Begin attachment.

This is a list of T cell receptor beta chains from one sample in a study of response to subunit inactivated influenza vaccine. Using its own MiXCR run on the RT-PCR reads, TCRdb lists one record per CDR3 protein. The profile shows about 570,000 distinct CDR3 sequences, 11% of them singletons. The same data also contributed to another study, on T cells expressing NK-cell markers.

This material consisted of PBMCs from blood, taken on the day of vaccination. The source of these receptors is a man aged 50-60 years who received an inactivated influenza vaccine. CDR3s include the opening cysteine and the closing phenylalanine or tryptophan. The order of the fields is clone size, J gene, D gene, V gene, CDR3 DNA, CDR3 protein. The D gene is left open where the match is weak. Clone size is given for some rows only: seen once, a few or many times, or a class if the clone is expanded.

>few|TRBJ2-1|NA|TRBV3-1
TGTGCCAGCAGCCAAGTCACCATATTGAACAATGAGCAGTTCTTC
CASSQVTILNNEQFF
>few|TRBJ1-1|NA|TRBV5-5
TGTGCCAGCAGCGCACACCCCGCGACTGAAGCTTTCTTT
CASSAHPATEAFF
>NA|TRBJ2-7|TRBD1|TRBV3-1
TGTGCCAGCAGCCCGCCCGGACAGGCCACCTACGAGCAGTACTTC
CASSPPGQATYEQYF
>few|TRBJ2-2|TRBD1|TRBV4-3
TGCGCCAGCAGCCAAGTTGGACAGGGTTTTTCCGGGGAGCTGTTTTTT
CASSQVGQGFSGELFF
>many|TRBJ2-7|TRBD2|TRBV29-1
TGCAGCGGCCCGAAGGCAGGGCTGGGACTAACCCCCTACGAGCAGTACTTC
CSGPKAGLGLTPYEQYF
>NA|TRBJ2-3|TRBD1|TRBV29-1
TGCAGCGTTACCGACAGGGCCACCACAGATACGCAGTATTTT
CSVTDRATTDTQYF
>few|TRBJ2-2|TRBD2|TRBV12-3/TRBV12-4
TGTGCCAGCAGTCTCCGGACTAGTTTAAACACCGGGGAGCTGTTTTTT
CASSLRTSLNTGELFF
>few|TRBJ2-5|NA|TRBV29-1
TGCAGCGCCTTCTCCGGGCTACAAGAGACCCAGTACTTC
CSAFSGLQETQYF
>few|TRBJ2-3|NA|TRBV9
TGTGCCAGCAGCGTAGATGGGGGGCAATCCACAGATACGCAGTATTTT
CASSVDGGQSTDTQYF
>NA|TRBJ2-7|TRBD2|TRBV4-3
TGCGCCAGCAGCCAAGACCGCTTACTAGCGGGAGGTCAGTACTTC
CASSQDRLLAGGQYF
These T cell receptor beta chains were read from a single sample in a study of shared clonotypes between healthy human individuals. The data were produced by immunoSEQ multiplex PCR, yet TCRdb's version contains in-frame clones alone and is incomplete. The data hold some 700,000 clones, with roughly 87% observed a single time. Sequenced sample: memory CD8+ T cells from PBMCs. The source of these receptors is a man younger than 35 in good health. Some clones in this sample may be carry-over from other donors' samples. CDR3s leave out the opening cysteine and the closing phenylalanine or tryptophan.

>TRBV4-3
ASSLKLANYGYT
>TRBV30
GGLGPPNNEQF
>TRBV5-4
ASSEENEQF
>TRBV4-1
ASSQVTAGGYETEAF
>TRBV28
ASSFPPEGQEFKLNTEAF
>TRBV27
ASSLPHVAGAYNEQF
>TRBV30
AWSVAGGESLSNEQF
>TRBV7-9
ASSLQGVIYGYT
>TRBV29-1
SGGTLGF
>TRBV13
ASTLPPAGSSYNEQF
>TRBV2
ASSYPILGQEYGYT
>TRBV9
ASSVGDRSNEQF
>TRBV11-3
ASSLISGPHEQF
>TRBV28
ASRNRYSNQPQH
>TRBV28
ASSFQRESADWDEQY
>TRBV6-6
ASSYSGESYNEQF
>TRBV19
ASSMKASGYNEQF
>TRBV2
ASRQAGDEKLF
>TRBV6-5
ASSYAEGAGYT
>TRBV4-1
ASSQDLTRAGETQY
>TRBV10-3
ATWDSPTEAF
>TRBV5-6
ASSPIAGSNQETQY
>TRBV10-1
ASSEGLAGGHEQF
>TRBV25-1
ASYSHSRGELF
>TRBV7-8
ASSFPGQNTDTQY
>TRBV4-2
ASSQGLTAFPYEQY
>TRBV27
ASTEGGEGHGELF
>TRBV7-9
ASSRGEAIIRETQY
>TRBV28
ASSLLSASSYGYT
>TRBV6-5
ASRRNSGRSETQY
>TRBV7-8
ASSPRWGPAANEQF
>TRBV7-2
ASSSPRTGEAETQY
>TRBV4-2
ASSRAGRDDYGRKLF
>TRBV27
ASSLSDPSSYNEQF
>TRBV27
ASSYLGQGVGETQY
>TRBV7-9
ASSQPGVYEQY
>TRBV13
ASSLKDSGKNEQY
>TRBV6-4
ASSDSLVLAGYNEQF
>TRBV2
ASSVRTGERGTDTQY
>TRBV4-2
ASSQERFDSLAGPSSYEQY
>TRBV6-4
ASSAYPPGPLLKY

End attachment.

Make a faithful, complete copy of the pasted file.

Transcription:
This is a list of T cell receptor beta chains from one sample in a study of response to subunit inactivated influenza vaccine. Using its own MiXCR run on the RT-PCR reads, TCRdb lists one record per CDR3 protein. The profile shows about 570,000 distinct CDR3 sequences, 11% of them singletons. The same data also contributed to another study, on T cells expressing NK-cell markers.

This material consisted of PBMCs from blood, taken on the day of vaccination. The source of these receptors is a man aged 50-60 years who received an inactivated influenza vaccine. CDR3s include the opening cysteine and the closing phenylalanine or tryptophan. The order of the fields is clone size, J gene, D gene, V gene, CDR3 DNA, CDR3 protein. The D gene is left open where the match is weak. Clone size is given for some rows only: seen once, a few or many times, or a class if the clone is expanded.

>few|TRBJ2-1|NA|TRBV3-1
TGTGCCAGCAGCCAAGTCACCATATTGAACAATGAGCAGTTCTTC
CASSQVTILNNEQFF
>few|TRBJ1-1|NA|TRBV5-5
TGTGCCAGCAGCGCACACCCCGCGACTGAAGCTTTCTTT
CASSAHPATEAFF
>NA|TRBJ2-7|TRBD1|TRBV3-1
TGTGCCAGCAGCCCGCCCGGACAGGCCACCTACGAGCAGTACTTC
CASSPPGQATYEQYF
>few|TRBJ2-2|TRBD1|TRBV4-3
TGCGCCAGCAGCCAAGTTGGACAGGGTTTTTCCGGGGAGCTGTTTTTT
CASSQVGQGFSGELFF
>many|TRBJ2-7|TRBD2|TRBV29-1
TGCAGCGGCCCGAAGGCAGGGCTGGGACTAACCCCCTACGAGCAGTACTTC
CSGPKAGLGLTPYEQYF
>NA|TRBJ2-3|TRBD1|TRBV29-1
TGCAGCGTTACCGACAGGGCCACCACAGATACGCAGTATTTT
CSVTDRATTDTQYF
>few|TRBJ2-2|TRBD2|TRBV12-3/TRBV12-4
TGTGCCAGCAGTCTCCGGACTAGTTTAAACACCGGGGAGCTGTTTTTT
CASSLRTSLNTGELFF
>few|TRBJ2-5|NA|TRBV29-1
TGCAGCGCCTTCTCCGGGCTACAAGAGACCCAGTACTTC
CSAFSGLQETQYF
>few|TRBJ2-3|NA|TRBV9
TGTGCCAGCAGCGTAGATGGGGGGCAATCCACAGATACGCAGTATTTT
CASSVDGGQSTDTQYF
>NA|TRBJ2-7|TRBD2|TRBV4-3
TGCGCCAGCAGCCAAGACCGCTTACTAGCGGGAGGTCAGTACTTC
CASSQDRLLAGGQYF
These T cell receptor beta chains were read from a single sample in a study of shared clonotypes between healthy human individuals. The data were produced by immunoSEQ multiplex PCR, yet TCRdb's version contains in-frame clones alone and is incomplete. The data hold some 700,000 clones, with roughly 87% observed a single time. Sequenced sample: memory CD8+ T cells from PBMCs. The source of these receptors is a man younger than 35 in good health. Some clones in this sample may be carry-over from other donors' samples. CDR3s leave out the opening cysteine and the closing phenylalanine or tryptophan.

>TRBV4-3
ASSLKLANYGYT
>TRBV30
GGLGPPNNEQF
>TRBV5-4
ASSEENEQF
>TRBV4-1
ASSQVTAGGYETEAF
>TRBV28
ASSFPPEGQEFKLNTEAF
>TRBV27
ASSLPHVAGAYNEQF
>TRBV30
AWSVAGGESLSNEQF
>TRBV7-9
ASSLQGVIYGYT
>TRBV29-1
SGGTLGF
>TRBV13
ASTLPPAGSSYNEQF
>TRBV2
ASSYPILGQEYGYT
>TRBV9
ASSVGDRSNEQF
>TRBV11-3
ASSLISGPHEQF
>TRBV28
ASRNRYSNQPQH
>TRBV28
ASSFQRESADWDEQY
>TRBV6-6
ASSYSGESYNEQF
>TRBV19
ASSMKASGYNEQF
>TRBV2
ASRQAGDEKLF
>TRBV6-5
ASSYAEGAGYT
>TRBV4-1
ASSQDLTRAGETQY
>TRBV10-3
ATWDSPTEAF
>TRBV5-6
ASSPIAGSNQETQY
>TRBV10-1
ASSEGLAGGHEQF
>TRBV25-1
ASYSHSRGELF
>TRBV7-8
ASSFPGQNTDTQY
>TRBV4-2
ASSQGLTAFPYEQY
>TRBV27
ASTEGGEGHGELF
>TRBV7-9
ASSRGEAIIRETQY
>TRBV28
ASSLLSASSYGYT
>TRBV6-5
ASRRNSGRSETQY
>TRBV7-8
ASSPRWGPAANEQF
>TRBV7-2
ASSSPRTGEAETQY
>TRBV4-2
ASSRAGRDDYGRKLF
>TRBV27
ASSLSDPSSYNEQF
>TRBV27
ASSYLGQGVGETQY
>TRBV7-9
ASSQPGVYEQY
>TRBV13
ASSLKDSGKNEQY
>TRBV6-4
ASSDSLVLAGYNEQF
>TRBV2
ASSVRTGERGTDTQY
>TRBV4-2
ASSQERFDSLAGPSSYEQY
>TRBV6-4
ASSAYPPGPLLKY